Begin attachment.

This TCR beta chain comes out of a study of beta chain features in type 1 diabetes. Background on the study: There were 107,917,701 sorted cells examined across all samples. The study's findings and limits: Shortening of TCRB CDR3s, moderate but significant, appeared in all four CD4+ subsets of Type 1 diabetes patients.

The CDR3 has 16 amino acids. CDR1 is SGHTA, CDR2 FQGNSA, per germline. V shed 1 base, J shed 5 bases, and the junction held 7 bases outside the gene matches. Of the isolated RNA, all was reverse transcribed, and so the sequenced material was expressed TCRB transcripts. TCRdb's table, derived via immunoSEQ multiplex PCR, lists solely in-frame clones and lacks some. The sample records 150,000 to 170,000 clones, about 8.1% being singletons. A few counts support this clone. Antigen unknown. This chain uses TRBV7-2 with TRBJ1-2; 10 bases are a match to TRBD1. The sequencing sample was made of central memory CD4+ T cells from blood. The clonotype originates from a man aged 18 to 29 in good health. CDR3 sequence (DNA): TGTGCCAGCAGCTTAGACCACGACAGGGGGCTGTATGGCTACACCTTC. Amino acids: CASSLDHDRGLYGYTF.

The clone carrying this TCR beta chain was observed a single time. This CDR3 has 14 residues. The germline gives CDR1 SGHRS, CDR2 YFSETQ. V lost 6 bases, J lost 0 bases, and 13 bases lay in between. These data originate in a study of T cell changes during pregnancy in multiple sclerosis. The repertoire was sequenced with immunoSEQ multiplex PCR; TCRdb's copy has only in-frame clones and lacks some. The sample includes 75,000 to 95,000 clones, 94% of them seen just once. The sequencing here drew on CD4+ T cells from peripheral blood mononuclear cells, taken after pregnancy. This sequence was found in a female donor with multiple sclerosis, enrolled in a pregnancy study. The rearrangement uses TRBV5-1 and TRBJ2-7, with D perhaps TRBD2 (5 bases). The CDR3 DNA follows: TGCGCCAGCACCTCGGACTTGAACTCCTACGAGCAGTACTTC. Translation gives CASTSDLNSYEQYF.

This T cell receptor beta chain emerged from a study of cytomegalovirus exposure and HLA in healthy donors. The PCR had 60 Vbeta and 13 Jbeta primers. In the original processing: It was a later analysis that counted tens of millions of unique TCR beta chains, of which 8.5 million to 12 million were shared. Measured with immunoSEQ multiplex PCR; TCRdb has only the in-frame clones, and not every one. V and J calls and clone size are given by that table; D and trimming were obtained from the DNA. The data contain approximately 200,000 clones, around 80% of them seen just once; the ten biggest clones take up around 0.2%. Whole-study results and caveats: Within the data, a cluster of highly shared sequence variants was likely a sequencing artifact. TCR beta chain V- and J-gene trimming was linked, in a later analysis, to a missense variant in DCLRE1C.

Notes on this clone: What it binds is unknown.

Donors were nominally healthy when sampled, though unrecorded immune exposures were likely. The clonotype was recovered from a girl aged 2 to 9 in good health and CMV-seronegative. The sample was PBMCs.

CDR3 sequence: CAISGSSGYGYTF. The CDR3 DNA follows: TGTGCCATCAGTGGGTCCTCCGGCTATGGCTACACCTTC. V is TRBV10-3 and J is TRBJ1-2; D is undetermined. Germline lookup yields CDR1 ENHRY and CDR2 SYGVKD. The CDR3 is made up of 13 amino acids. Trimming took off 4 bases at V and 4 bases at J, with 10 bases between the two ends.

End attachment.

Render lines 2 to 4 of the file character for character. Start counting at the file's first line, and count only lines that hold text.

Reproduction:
The CDR3 has 16 amino acids. CDR1 is SGHTA, CDR2 FQGNSA, per germline. V shed 1 base, J shed 5 bases, and the junction held 7 bases outside the gene matches. Of the isolated RNA, all was reverse transcribed, and so the sequenced material was expressed TCRB transcripts. TCRdb's table, derived via immunoSEQ multiplex PCR, lists solely in-frame clones and lacks some. The sample records 150,000 to 170,000 clones, about 8.1% being singletons. A few counts support this clone. Antigen unknown. This chain uses TRBV7-2 with TRBJ1-2; 10 bases are a match to TRBD1. The sequencing sample was made of central memory CD4+ T cells from blood. The clonotype originates from a man aged 18 to 29 in good health. CDR3 sequence (DNA): TGTGCCAGCAGCTTAGACCACGACAGGGGGCTGTATGGCTACACCTTC. Amino acids: CASSLDHDRGLYGYTF.

The clone carrying this TCR beta chain was observed a single time. This CDR3 has 14 residues. The germline gives CDR1 SGHRS, CDR2 YFSETQ. V lost 6 bases, J lost 0 bases, and 13 bases lay in between. These data originate in a study of T cell changes during pregnancy in multiple sclerosis. The repertoire was sequenced with immunoSEQ multiplex PCR; TCRdb's copy has only in-frame clones and lacks some. The sample includes 75,000 to 95,000 clones, 94% of them seen just once. The sequencing here drew on CD4+ T cells from peripheral blood mononuclear cells, taken after pregnancy. This sequence was found in a female donor with multiple sclerosis, enrolled in a pregnancy study. The rearrangement uses TRBV5-1 and TRBJ2-7, with D perhaps TRBD2 (5 bases). The CDR3 DNA follows: TGCGCCAGCACCTCGGACTTGAACTCCTACGAGCAGTACTTC. Translation gives CASTSDLNSYEQYF.

This T cell receptor beta chain emerged from a study of cytomegalovirus exposure and HLA in healthy donors. The PCR had 60 Vbeta and 13 Jbeta primers. In the original processing: It was a later analysis that counted tens of millions of unique TCR beta chains, of which 8.5 million to 12 million were shared. Measured with immunoSEQ multiplex PCR; TCRdb has only the in-frame clones, and not every one. V and J calls and clone size are given by that table; D and trimming were obtained from the DNA. The data contain approximately 200,000 clones, around 80% of them seen just once; the ten biggest clones take up around 0.2%. Whole-study results and caveats: Within the data, a cluster of highly shared sequence variants was likely a sequencing artifact. TCR beta chain V- and J-gene trimming was linked, in a later analysis, to a missense variant in DCLRE1C.